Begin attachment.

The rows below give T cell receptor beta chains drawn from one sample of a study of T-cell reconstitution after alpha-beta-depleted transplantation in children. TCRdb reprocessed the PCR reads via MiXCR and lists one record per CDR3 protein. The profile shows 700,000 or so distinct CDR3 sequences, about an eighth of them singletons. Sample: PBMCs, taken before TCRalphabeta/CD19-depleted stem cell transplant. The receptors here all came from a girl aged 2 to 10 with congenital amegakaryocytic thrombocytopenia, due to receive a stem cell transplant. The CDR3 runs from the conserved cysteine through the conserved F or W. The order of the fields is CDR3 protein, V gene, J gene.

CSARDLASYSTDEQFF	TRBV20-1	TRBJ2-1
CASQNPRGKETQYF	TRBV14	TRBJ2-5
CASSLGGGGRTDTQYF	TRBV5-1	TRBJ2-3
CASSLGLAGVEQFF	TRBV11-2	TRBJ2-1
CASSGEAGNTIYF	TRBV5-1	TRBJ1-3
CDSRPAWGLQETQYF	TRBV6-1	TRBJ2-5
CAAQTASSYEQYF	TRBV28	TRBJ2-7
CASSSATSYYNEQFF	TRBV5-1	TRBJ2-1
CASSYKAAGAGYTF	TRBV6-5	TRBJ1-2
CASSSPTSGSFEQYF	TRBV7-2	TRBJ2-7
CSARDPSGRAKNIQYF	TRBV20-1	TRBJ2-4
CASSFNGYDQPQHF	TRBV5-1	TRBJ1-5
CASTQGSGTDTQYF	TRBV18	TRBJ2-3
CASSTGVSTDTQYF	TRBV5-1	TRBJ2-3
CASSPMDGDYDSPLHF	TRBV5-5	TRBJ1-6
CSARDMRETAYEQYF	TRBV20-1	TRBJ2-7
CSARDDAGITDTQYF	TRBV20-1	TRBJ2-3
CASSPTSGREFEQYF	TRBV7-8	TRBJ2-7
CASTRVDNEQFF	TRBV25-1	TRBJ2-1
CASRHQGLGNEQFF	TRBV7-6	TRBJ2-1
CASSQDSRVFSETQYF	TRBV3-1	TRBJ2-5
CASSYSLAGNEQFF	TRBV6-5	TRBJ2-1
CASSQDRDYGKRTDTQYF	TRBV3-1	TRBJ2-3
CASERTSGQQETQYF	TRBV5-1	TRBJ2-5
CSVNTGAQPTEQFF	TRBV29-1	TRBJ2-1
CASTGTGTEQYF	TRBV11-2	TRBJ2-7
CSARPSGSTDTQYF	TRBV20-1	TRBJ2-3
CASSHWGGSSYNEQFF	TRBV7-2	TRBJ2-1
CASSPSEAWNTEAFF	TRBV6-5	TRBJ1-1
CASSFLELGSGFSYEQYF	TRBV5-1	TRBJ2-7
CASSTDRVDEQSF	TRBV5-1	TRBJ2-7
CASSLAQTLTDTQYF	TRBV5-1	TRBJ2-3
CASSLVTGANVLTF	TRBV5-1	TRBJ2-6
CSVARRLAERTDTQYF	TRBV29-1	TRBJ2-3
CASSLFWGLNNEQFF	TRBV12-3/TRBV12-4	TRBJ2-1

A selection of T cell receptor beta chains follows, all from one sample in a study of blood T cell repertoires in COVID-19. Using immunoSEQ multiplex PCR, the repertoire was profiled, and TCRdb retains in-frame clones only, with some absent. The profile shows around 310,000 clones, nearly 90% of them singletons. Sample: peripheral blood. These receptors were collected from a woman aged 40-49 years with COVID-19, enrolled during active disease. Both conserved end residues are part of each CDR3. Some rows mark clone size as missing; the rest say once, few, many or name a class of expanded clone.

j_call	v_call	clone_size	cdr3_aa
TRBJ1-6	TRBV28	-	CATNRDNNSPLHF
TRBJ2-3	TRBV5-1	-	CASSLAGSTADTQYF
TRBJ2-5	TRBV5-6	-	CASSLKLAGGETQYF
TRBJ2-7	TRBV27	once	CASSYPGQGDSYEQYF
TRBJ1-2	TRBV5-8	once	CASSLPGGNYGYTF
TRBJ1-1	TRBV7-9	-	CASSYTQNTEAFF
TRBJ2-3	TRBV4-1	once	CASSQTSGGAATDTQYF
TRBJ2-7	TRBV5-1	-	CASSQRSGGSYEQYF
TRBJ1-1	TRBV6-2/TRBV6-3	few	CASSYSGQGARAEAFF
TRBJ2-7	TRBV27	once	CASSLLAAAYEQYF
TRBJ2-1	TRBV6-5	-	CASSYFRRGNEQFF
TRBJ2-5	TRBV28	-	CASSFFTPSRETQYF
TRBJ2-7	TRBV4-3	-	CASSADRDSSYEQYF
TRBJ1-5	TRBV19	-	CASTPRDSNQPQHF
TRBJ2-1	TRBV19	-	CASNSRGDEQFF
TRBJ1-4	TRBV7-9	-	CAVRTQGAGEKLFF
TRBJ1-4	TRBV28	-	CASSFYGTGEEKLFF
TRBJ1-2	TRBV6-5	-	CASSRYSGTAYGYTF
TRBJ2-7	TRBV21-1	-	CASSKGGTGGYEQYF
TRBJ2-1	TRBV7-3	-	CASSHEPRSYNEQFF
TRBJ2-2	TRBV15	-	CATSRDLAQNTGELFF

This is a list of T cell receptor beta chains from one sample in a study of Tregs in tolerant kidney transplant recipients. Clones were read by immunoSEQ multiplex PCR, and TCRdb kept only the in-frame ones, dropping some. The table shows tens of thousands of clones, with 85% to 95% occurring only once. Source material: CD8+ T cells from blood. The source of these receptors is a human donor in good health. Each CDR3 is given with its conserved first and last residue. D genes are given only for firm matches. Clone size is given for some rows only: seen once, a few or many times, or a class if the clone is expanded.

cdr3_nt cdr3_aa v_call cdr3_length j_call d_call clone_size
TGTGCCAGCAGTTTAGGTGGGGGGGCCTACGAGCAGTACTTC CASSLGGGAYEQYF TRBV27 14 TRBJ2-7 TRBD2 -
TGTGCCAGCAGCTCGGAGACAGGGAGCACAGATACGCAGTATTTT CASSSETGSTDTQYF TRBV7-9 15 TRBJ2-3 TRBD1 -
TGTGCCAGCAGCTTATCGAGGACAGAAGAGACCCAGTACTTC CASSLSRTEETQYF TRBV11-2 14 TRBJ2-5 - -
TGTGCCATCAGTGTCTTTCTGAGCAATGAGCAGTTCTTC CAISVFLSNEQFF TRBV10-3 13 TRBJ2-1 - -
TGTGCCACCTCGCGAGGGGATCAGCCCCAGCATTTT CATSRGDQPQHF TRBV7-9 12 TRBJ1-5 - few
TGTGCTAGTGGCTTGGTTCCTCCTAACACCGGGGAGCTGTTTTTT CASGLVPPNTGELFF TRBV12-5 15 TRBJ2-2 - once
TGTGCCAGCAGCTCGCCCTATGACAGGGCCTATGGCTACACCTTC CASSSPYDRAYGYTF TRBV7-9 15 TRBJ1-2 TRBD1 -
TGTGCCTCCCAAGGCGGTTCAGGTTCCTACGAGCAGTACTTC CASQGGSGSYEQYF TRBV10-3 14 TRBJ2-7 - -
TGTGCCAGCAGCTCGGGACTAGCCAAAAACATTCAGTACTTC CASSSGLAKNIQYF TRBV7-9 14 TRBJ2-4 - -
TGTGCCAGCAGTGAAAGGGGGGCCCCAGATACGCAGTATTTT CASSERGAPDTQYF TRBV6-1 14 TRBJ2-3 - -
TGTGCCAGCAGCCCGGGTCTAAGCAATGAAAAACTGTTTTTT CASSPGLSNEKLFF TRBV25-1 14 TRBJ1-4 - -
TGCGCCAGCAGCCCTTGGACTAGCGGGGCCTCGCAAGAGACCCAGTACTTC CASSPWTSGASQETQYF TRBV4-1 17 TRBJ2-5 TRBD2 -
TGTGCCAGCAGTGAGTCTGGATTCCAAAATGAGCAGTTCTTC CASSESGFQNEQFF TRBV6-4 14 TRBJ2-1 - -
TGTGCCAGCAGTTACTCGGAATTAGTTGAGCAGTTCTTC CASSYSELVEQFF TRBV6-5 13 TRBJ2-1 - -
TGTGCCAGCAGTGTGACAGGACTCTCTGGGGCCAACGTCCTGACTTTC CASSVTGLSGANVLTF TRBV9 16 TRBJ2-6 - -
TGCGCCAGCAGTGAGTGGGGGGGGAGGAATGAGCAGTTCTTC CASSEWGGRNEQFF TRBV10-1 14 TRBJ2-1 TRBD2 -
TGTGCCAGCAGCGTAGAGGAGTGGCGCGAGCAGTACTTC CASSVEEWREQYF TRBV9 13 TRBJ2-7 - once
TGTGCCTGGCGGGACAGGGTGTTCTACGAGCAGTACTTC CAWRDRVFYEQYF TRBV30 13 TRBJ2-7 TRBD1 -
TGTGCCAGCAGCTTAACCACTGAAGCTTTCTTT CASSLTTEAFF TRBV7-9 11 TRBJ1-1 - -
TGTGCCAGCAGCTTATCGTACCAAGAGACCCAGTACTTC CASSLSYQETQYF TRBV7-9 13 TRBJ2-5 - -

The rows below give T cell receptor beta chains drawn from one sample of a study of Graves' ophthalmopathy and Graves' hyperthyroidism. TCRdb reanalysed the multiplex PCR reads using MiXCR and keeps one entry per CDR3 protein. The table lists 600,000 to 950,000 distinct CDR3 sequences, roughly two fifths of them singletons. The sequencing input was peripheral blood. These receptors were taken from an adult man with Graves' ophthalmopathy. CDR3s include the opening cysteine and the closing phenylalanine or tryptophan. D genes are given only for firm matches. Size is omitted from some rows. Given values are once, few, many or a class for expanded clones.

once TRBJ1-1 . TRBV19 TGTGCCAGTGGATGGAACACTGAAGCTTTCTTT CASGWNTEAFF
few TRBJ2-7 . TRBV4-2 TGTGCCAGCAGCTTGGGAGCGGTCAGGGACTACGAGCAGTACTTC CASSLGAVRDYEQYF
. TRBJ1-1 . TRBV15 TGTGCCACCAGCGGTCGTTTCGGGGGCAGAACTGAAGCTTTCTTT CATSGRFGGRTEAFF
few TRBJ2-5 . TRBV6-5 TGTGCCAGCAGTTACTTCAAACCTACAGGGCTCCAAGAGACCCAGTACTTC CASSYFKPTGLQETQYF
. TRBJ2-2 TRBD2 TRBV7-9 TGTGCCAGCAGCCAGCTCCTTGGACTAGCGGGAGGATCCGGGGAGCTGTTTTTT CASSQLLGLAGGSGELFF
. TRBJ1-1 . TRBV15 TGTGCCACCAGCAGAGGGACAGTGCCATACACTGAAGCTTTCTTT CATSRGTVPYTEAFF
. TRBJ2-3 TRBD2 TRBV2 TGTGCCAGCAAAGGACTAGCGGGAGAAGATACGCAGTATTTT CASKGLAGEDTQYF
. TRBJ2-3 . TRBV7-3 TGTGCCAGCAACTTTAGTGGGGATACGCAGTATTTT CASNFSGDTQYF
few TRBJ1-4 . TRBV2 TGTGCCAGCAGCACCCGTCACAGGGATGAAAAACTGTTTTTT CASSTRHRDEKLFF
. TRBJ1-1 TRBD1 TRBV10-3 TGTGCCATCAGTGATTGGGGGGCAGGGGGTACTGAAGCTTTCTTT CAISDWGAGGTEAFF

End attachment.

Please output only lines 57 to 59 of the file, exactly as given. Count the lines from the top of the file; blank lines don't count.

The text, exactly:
TRBJ2-7	TRBV21-1	-	CASSKGGTGGYEQYF
TRBJ2-1	TRBV7-3	-	CASSHEPRSYNEQFF
TRBJ2-2	TRBV15	-	CATSRDLAQNTGELFF